I walked into a well-known national apparel store for men and women the other day and had a miserable experience. I walked into their sister store (another brand) the next day and had the same experience.
What’s going on with these stores? Is it symptomatic of the caliber of employee, a lack of training, a lack of management, all of the above?
But here’s the key “don’ts” I experience that you can apply to your business.
Don’t treat the area behind the cash wrap as a dump – Not only was there the pile of clothes that needed to be put away, but a collection of junk in general. This is the last impression customers have as they leave your store. The cashier had to go through piles of stuff to find the articles of clothing that were put aside for me. Bad taste in mouth? You bet.
Don’t act like you care when you don’t, because I can tell you don’t care – common courtesy dictates you ask how someone’s day is going. But in this store, it’s just another example of the ruling class of robo-salespeople. It comes across as disingenuous. How hard is it to act like you care? If all you can muster is mock-friendliness, you shouldn’t work in retail.
Don’t help me, then disappear – I had tried on a couple shirts that I wanted to buy but the sizes weren’t on the sales floor (problem number one). She did offer to go in the back to find them for me. As I walked out of the changing room, the associate was nowhere to be found. I wandered through the rest of the store shopping by myself. What happened to that spirit where they used to help you shop, piling up more and more items and therefore piling up more sales? Not there anymore.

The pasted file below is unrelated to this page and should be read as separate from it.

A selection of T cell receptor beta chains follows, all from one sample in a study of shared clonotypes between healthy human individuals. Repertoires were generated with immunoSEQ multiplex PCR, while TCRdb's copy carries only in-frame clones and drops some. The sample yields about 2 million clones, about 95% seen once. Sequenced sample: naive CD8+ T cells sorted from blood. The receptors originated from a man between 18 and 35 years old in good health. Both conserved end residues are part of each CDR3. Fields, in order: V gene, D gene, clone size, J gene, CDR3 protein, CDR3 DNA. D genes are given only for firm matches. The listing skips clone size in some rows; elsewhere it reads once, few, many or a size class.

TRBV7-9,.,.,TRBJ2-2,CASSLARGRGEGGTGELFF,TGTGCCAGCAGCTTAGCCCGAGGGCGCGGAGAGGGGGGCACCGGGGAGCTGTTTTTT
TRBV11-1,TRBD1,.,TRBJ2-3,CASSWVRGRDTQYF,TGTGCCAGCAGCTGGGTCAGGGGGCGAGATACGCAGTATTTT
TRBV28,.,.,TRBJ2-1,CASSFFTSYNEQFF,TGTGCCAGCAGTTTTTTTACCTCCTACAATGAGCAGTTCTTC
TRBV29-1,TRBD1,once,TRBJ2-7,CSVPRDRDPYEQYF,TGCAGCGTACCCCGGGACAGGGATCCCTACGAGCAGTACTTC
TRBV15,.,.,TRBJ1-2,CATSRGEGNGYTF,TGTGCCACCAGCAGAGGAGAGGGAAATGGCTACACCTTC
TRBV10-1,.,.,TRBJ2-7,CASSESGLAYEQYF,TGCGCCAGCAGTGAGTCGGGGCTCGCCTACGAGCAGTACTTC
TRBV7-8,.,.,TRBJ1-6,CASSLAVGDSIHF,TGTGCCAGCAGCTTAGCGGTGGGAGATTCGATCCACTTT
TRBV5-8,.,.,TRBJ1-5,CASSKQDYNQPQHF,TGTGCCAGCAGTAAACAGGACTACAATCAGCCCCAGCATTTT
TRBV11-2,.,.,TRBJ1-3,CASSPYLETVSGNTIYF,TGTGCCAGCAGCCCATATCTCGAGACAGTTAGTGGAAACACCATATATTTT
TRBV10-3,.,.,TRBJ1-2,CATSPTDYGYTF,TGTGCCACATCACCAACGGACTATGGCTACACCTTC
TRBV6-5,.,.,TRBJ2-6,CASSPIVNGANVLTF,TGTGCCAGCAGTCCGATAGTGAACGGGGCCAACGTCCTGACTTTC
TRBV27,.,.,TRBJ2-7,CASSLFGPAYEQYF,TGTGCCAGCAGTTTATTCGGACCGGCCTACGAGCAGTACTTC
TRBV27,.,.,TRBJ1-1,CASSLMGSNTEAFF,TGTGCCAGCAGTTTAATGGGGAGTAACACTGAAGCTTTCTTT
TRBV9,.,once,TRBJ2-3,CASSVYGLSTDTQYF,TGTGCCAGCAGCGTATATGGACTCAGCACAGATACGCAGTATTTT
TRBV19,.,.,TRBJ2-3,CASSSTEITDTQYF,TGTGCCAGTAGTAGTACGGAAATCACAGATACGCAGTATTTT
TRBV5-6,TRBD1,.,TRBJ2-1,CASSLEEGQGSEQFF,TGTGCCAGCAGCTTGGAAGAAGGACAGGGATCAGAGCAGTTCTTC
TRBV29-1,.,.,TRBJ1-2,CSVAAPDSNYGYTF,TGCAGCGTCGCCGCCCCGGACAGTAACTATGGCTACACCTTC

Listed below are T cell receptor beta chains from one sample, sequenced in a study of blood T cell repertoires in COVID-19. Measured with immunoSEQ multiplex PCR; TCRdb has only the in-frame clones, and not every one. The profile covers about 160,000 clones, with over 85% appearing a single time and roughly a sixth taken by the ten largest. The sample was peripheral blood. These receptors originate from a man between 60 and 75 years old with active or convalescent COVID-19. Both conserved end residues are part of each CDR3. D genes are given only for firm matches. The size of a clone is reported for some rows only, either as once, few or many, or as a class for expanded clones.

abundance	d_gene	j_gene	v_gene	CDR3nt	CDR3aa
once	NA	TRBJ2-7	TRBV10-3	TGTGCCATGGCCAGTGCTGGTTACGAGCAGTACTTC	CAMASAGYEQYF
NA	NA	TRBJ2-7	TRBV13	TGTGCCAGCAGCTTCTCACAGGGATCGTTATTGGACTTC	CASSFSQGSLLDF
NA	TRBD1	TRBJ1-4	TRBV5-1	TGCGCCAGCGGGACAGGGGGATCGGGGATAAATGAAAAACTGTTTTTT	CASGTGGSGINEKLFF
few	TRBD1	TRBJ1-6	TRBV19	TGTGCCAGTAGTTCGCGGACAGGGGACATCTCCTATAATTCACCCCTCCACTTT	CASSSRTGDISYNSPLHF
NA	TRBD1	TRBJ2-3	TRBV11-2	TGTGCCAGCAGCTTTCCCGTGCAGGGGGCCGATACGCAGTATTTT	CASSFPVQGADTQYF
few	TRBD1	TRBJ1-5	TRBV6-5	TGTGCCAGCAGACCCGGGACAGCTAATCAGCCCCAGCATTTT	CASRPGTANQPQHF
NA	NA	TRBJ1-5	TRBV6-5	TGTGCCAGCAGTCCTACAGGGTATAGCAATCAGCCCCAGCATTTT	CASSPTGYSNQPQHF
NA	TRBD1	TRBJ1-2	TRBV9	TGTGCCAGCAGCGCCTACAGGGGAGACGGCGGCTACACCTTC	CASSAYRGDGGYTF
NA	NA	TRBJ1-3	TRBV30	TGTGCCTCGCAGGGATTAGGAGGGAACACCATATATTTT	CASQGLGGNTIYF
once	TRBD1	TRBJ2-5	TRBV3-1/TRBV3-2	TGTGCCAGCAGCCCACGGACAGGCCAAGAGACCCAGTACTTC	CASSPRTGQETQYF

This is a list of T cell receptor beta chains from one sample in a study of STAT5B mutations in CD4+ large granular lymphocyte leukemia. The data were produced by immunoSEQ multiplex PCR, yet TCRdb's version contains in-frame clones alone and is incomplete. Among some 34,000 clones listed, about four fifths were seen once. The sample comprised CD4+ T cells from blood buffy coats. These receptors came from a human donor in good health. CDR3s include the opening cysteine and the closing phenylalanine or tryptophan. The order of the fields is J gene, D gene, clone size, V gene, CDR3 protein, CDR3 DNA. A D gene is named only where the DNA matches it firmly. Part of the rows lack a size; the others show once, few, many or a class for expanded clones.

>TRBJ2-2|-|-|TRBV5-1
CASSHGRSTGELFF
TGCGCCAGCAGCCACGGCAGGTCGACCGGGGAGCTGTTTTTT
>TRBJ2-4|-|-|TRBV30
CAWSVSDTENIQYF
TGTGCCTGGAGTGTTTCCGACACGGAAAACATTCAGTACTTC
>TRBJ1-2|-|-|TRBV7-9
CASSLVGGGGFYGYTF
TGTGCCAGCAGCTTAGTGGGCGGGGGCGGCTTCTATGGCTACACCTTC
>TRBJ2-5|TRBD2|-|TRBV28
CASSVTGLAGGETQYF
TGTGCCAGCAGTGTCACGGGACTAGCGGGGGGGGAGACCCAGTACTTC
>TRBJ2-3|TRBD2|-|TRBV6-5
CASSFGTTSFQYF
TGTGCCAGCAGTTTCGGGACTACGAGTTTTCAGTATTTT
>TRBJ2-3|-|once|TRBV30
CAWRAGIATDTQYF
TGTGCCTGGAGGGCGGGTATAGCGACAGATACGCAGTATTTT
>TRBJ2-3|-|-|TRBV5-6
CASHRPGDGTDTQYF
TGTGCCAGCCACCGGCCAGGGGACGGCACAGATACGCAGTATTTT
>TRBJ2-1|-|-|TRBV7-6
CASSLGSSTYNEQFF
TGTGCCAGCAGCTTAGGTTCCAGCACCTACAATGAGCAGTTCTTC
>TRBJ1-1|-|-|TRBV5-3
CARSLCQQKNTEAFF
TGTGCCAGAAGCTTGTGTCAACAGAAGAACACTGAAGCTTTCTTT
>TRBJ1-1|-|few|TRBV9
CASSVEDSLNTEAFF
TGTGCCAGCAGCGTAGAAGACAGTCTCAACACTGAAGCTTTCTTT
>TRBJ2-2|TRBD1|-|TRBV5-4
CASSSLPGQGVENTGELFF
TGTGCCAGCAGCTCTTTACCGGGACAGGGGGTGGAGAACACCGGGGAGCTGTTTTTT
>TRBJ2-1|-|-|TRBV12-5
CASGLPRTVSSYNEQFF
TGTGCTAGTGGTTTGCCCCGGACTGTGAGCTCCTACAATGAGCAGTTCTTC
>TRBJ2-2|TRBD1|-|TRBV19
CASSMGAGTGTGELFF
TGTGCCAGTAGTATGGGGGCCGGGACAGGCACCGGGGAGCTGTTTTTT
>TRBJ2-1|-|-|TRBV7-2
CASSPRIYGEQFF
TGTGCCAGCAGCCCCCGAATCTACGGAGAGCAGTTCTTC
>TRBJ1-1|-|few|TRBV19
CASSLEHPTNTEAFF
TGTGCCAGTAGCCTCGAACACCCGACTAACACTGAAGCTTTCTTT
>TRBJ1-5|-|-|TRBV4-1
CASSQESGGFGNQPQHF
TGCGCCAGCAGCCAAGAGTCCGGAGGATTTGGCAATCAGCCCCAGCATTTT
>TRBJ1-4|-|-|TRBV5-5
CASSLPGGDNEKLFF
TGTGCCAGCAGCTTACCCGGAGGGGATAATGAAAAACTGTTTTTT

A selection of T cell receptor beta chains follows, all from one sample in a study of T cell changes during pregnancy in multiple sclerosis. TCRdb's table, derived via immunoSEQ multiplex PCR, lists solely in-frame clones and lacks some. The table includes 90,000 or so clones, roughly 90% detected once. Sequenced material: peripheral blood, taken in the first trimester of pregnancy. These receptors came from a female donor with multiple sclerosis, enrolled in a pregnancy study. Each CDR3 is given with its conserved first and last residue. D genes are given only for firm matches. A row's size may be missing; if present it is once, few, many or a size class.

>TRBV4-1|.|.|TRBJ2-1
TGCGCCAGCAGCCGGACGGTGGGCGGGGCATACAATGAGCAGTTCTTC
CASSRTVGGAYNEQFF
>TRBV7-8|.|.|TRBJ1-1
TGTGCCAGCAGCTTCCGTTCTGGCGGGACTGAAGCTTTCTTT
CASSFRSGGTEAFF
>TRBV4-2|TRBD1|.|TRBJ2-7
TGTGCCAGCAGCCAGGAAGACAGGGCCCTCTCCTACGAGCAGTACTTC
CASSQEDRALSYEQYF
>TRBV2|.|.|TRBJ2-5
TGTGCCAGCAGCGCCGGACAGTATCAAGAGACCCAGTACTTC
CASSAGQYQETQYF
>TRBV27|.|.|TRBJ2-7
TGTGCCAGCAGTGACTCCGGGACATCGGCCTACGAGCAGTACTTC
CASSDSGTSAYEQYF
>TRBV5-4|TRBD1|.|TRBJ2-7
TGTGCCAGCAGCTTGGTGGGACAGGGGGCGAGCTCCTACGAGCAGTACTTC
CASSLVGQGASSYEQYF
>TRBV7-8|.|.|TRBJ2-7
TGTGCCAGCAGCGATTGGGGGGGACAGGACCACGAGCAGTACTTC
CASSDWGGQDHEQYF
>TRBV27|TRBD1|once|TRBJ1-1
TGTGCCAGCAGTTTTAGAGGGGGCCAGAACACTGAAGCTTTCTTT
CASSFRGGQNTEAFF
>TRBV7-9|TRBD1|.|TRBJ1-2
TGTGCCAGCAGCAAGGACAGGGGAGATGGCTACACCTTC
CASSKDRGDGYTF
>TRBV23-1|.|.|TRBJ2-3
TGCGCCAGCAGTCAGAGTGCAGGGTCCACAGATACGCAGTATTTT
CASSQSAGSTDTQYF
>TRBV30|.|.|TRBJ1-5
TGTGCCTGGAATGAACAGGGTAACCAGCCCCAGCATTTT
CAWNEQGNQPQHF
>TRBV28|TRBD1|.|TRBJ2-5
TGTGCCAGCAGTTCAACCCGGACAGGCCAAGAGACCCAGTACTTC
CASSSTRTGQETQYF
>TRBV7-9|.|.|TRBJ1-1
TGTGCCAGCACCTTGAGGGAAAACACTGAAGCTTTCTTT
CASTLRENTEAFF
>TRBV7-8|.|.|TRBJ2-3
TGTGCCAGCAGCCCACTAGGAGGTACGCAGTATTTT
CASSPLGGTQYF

Don’t make your sale area look like a bargain basement – Everyone loves a sale. But when it looks like a tornado’s ripped through that part of the store, it’s time to tidy up. The eaiser you make it to shop your sale area, the more you’re going to sell. At a minimum, group things by size. The best case scenario is to group by style and size so customers can go right to what they like, grab it, and buy it.
Don’t sell fragrance and then not promote it – By now, every apparel retailer is in the fragrance game. They make perfume, cologne, candles and diffusers. And the big hulking fixture that houses those things looks as bad as the sale area. It’s disorganized and looms near the cash wrap – close enough but out of reach. Not one is going to visit it where it’s placed. And in fact, no one did. If you’re going to be in the fragrance game, you should embrace it, not make it an afterthought.
Don’t force your credit card on me after I say no – They asked me if I wanted to save an additional 15% by using my store branded credit card (I don’t have one). I said no. They asked me if I had one. I said no. They asked me if I wanted to apply for one. I said no. They reminded me I could save 15% on purchases that day. I said no.